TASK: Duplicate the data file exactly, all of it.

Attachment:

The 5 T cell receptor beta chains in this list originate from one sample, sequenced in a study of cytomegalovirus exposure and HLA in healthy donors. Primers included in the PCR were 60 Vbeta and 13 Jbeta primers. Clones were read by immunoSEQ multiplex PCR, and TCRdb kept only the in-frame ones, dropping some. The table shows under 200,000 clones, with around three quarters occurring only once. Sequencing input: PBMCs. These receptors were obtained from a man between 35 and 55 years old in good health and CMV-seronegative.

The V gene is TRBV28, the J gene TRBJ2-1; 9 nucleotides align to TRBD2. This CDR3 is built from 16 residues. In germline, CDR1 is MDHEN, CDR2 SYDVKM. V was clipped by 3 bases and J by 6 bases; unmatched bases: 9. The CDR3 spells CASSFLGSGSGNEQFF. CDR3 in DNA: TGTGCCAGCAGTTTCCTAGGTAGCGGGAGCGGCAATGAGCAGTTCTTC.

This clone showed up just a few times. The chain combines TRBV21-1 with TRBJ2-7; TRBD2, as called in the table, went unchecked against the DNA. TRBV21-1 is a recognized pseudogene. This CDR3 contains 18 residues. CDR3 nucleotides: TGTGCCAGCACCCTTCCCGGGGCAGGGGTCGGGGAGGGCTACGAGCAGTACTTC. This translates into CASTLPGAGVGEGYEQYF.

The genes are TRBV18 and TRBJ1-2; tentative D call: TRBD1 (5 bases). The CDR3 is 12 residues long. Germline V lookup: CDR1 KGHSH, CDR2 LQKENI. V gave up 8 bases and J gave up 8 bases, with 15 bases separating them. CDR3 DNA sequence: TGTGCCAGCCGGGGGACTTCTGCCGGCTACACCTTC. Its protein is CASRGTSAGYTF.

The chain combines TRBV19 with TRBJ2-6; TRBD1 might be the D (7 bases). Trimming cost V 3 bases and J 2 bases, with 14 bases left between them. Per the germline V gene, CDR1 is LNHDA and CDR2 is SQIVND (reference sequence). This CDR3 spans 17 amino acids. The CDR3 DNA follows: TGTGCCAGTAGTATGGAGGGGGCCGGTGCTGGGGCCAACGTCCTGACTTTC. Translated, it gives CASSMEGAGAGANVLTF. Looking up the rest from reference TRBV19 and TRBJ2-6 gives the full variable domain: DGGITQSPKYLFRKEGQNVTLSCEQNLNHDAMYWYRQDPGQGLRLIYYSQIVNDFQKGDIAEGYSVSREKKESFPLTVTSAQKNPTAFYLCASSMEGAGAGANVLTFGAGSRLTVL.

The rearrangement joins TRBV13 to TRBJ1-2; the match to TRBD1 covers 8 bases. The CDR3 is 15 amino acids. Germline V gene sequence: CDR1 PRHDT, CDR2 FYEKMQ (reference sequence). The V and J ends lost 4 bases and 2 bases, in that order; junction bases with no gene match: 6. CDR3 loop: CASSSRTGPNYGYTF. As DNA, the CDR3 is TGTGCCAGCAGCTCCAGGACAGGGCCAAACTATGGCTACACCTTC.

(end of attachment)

The 5 T cell receptor beta chains in this list originate from one sample, sequenced in a study of cytomegalovirus exposure and HLA in healthy donors. Primers included in the PCR were 60 Vbeta and 13 Jbeta primers. Clones were read by immunoSEQ multiplex PCR, and TCRdb kept only the in-frame ones, dropping some. The table shows under 200,000 clones, with around three quarters occurring only once. Sequencing input: PBMCs. These receptors were obtained from a man between 35 and 55 years old in good health and CMV-seronegative.

The V gene is TRBV28, the J gene TRBJ2-1; 9 nucleotides align to TRBD2. This CDR3 is built from 16 residues. In germline, CDR1 is MDHEN, CDR2 SYDVKM. V was clipped by 3 bases and J by 6 bases; unmatched bases: 9. The CDR3 spells CASSFLGSGSGNEQFF. CDR3 in DNA: TGTGCCAGCAGTTTCCTAGGTAGCGGGAGCGGCAATGAGCAGTTCTTC.

This clone showed up just a few times. The chain combines TRBV21-1 with TRBJ2-7; TRBD2, as called in the table, went unchecked against the DNA. TRBV21-1 is a recognized pseudogene. This CDR3 contains 18 residues. CDR3 nucleotides: TGTGCCAGCACCCTTCCCGGGGCAGGGGTCGGGGAGGGCTACGAGCAGTACTTC. This translates into CASTLPGAGVGEGYEQYF.

The genes are TRBV18 and TRBJ1-2; tentative D call: TRBD1 (5 bases). The CDR3 is 12 residues long. Germline V lookup: CDR1 KGHSH, CDR2 LQKENI. V gave up 8 bases and J gave up 8 bases, with 15 bases separating them. CDR3 DNA sequence: TGTGCCAGCCGGGGGACTTCTGCCGGCTACACCTTC. Its protein is CASRGTSAGYTF.

The chain combines TRBV19 with TRBJ2-6; TRBD1 might be the D (7 bases). Trimming cost V 3 bases and J 2 bases, with 14 bases left between them. Per the germline V gene, CDR1 is LNHDA and CDR2 is SQIVND (reference sequence). This CDR3 spans 17 amino acids. The CDR3 DNA follows: TGTGCCAGTAGTATGGAGGGGGCCGGTGCTGGGGCCAACGTCCTGACTTTC. Translated, it gives CASSMEGAGAGANVLTF. Looking up the rest from reference TRBV19 and TRBJ2-6 gives the full variable domain: DGGITQSPKYLFRKEGQNVTLSCEQNLNHDAMYWYRQDPGQGLRLIYYSQIVNDFQKGDIAEGYSVSREKKESFPLTVTSAQKNPTAFYLCASSMEGAGAGANVLTFGAGSRLTVL.

The rearrangement joins TRBV13 to TRBJ1-2; the match to TRBD1 covers 8 bases. The CDR3 is 15 amino acids. Germline V gene sequence: CDR1 PRHDT, CDR2 FYEKMQ (reference sequence). The V and J ends lost 4 bases and 2 bases, in that order; junction bases with no gene match: 6. CDR3 loop: CASSSRTGPNYGYTF. As DNA, the CDR3 is TGTGCCAGCAGCTCCAGGACAGGGCCAAACTATGGCTACACCTTC.